Recording- Getting Aid Into Gaza: With SmartAid’s Shachar Zahavi

Over the last few weeks, the subject of humanitarian aid has dominated conversations about the Gaza War. Headlines depict aid trucks being stopped or blocked altogether from entering Gaza and global experts warning that Gaza is on the verge of famine with Northern Gaza likely already experiencing famine. Some individuals and organizations are still managing to offer food and support, providing some measure of relief. To discuss the situation on the ground and the logistics of providing aid, we spoke with Shachar Zahavi, the founder of SmartAid: an international aid agency that leverages technologies to enhance humanitarian efforts worldwide. 

In addition to his role at SmartAid, Shachar Zahavi was the founder and Chairperson at IsraAID, where he served as Executive Director for 16 years. There, he spearheaded the organization's global strategy, overseeing its expansion and operations in over 50 countries for both disaster relief and long-term sustainable programs. Shachar is also credited with co-authoring in-depth research on Israel's foreign aid and its impact in the context of foreign government relationships.

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Shalom Achshav Bravely Takes a Stand

Dear Friend of APN,

On Tuesday (4/9/2024), our friends at Shalom Achshav  – Peace Now – did something remarkable. They stood up and loudly and clearly voiced their support for President Biden’s efforts,  for an end to the war, and for a better, fairer, and more peaceful future for both Israelis and Palestinians.

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Action Alert- Is Israel In Compliance with US Aid Law?

At the end of March, the United States made the preliminary determination that the IDF’s conduct in Gaza does not violate US and international humanitarian law. This determination followed months of elected representatives, intergovernmental bodies, international courts, Israeli and global human rights observers, and members of the Biden Administration themselves persistently expressing grave concerns regarding the actions of the Netanyahu government.

Preliminarily finding Israel in compliance with President Biden’s National Security Memorandum (NSM-20), which requires that all countries receiving US security assistance comply with US and international humanitarian law before receiving US assistance, means that the United States will continue to send weapons to be used in the war in Gaza.

Now, in advance of the May 8th deadline for the State Department to report to Congress about Israel’s compliance with NSM-20, Congresswoman Escobar and Congressman Castro are circulating a letter addressed to Secretary Austin, Secretary Blinken, and Director Haines expressing deep concern over the State Department’s preliminary determination and seeking their responses to a series of questions about whether have produced any substantive analysis related to Israel’s actions in Gaza as it relates to NSM-20.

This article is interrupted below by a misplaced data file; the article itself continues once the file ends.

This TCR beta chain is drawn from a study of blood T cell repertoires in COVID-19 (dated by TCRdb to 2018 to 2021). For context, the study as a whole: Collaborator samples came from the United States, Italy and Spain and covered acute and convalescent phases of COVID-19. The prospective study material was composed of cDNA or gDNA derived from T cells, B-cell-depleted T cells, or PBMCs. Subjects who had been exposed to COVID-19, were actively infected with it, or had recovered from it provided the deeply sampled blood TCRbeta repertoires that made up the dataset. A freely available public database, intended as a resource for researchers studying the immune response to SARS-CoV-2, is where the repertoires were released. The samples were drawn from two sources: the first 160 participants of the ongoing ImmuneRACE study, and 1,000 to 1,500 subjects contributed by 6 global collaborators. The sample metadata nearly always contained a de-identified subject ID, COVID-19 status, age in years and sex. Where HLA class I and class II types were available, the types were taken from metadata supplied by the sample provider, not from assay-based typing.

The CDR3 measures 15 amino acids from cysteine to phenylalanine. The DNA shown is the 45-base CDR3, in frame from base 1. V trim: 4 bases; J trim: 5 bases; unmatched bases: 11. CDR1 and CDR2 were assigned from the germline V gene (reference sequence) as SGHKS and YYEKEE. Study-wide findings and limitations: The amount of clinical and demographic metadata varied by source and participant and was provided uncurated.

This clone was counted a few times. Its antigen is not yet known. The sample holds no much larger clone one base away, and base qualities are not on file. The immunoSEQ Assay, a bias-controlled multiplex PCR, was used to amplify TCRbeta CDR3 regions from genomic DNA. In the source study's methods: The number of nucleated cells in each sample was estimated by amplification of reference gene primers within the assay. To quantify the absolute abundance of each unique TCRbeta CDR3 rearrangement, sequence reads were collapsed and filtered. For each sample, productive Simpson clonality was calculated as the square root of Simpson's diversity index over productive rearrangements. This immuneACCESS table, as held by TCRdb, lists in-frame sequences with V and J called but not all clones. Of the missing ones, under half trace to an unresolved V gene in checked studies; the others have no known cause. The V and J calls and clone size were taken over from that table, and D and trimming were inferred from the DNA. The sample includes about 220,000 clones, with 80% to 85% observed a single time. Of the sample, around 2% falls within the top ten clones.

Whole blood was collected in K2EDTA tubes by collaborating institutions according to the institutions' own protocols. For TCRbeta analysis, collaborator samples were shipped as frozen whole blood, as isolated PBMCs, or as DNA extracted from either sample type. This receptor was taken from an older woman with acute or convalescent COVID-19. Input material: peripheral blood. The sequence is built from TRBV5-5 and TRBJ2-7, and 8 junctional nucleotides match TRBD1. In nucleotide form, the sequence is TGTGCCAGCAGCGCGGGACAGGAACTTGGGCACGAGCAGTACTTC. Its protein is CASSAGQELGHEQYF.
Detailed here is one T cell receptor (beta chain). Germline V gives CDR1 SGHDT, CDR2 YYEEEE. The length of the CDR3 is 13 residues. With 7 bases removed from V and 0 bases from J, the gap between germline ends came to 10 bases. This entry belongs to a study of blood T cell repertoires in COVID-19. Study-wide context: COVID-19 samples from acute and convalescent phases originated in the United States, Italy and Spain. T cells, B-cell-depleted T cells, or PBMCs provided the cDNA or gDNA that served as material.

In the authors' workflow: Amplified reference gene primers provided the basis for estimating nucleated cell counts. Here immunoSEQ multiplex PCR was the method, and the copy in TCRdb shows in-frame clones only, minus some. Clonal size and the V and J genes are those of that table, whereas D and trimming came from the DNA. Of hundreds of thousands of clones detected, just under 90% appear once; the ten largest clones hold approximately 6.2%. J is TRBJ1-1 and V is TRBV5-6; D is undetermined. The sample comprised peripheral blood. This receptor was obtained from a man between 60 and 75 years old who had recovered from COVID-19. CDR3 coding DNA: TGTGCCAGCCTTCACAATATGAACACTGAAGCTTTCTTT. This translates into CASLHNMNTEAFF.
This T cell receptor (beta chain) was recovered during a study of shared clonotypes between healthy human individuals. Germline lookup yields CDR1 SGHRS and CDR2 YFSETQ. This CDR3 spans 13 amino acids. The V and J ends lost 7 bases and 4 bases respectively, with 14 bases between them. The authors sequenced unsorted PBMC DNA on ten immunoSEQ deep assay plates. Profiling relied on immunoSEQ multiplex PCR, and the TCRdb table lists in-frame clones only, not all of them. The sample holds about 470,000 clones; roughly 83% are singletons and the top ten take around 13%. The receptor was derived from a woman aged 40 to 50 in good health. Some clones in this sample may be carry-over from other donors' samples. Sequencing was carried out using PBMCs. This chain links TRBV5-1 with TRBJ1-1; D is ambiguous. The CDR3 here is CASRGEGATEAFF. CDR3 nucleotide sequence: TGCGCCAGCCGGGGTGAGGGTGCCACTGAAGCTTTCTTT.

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Reps. Castro and Escobar's Letter to Secretary Austin, Secretary Blinken, and Director Haines:

The Honourable Lloyd J. Austin


U.S. Department of Defense

Washington, DC 20301


The Honourable Antony Blinken


U.S. Department of State

Washington, DC 20520  


The Honourable Avril Haines

Director of National Intelligence

Office of the Director of National Intelligence

McLean, VA 22102


Dear Secretary Austin, Secretary Blinken, and Director Haines:

We write to express our deep concern regarding the U.S. Department of State’s recent comments regarding assurances from the Israeli government, under National Security Memorandum (NSM) 20, that the Israeli government is using U.S-origin weapons in full compliance with relevant U.S. and international law and is not restricting the delivery of humanitarian assistance. In the face of mounting credible and deeply troubling reports and allegations that Israel has used U.S arms in ways that violate U.S. and international law, including international humanitarian law as it relates to civilian protections and aid flow, we believe a failure to question, at minimum, the Netanyahu government’s assurances, violates the very spirit of the NSM-20 process. The NSM requires the Secretaries to report to the President if their validity has been called into question. As such, we would like to understand whether and how the State Department and Department of Defense (DoD), in collaboration with U.S. intelligence community, have been provided with the opportunity to contribute substantively in support of this, and related, policy processes.

For months, elected representatives, intergovernmental bodies, international courts, Israeli and global human rights observers – along with government officials themselves – have persistently expressed grave concerns regarding the actions of the Netanyahu government. These include its conduct throughout the war in Gaza, its policies regarding civilian harm and military targeting,  unauthorized expansion of settlements and settler violence in the West Bank and potential use of U.S. arms by settlers in additional to limitations on humanitarian aid supported by the US. We are concerned that some of Israel's actions may not be consistent with international humanitarian law, which the United States has an interest in consistently upholding.